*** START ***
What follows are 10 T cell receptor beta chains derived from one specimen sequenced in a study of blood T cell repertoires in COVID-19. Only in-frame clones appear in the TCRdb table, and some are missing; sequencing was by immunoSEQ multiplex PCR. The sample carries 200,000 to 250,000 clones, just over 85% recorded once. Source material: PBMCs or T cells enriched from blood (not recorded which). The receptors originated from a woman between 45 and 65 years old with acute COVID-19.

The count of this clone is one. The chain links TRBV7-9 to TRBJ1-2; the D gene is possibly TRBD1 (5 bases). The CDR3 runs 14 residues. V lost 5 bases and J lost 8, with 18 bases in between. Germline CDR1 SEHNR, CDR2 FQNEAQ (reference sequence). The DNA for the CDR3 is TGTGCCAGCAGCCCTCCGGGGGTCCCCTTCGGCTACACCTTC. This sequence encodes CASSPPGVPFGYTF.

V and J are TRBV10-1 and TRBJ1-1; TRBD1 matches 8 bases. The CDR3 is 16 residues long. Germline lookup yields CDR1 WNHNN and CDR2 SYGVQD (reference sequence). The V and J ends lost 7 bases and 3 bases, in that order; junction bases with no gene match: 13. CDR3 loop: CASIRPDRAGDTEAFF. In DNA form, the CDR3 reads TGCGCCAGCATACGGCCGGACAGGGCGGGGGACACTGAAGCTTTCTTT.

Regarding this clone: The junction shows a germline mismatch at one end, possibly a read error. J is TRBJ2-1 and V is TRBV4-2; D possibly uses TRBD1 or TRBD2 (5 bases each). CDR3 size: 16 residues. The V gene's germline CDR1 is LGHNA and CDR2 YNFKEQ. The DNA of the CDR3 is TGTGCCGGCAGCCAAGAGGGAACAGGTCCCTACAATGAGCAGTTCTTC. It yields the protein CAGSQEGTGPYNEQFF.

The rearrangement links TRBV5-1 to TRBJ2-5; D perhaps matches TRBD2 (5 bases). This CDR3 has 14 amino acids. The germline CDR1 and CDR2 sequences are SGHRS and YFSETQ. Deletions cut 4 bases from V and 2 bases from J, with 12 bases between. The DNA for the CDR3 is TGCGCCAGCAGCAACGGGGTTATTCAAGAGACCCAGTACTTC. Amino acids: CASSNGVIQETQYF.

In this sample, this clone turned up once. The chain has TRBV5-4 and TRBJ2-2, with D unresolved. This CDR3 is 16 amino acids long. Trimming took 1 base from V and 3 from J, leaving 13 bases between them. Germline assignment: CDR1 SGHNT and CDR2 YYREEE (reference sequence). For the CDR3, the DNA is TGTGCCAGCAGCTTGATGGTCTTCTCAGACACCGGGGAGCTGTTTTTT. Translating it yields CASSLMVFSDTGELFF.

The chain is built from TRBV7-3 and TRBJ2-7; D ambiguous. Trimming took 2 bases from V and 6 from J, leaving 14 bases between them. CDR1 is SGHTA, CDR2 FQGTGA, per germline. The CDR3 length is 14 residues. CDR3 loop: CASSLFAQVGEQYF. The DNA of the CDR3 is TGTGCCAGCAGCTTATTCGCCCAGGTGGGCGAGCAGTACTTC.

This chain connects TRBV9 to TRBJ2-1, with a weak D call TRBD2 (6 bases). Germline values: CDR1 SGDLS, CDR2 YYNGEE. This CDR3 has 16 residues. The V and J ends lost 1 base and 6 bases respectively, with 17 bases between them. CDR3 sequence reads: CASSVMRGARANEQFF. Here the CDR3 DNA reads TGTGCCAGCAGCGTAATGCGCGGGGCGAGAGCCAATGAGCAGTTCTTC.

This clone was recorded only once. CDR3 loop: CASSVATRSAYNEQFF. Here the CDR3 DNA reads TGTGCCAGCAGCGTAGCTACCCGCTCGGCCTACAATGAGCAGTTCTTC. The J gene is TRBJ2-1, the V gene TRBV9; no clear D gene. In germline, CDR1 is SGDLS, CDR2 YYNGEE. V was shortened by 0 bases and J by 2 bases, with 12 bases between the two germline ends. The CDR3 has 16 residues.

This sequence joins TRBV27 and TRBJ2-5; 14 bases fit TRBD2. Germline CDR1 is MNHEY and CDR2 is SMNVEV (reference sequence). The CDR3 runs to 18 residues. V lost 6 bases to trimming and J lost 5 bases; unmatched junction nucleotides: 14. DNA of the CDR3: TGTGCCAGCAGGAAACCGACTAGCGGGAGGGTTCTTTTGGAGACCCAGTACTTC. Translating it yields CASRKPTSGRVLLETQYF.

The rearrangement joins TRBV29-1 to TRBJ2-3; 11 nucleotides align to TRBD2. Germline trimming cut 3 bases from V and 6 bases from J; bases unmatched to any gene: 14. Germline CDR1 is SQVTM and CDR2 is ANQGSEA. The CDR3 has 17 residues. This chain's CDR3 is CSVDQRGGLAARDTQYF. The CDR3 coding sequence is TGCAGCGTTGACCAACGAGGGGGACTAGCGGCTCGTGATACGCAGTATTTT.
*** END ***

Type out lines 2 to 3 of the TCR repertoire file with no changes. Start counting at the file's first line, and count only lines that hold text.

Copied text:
The count of this clone is one. The chain links TRBV7-9 to TRBJ1-2; the D gene is possibly TRBD1 (5 bases). The CDR3 runs 14 residues. V lost 5 bases and J lost 8, with 18 bases in between. Germline CDR1 SEHNR, CDR2 FQNEAQ (reference sequence). The DNA for the CDR3 is TGTGCCAGCAGCCCTCCGGGGGTCCCCTTCGGCTACACCTTC. This sequence encodes CASSPPGVPFGYTF.

V and J are TRBV10-1 and TRBJ1-1; TRBD1 matches 8 bases. The CDR3 is 16 residues long. Germline lookup yields CDR1 WNHNN and CDR2 SYGVQD (reference sequence). The V and J ends lost 7 bases and 3 bases, in that order; junction bases with no gene match: 13. CDR3 loop: CASIRPDRAGDTEAFF. In DNA form, the CDR3 reads TGCGCCAGCATACGGCCGGACAGGGCGGGGGACACTGAAGCTTTCTTT.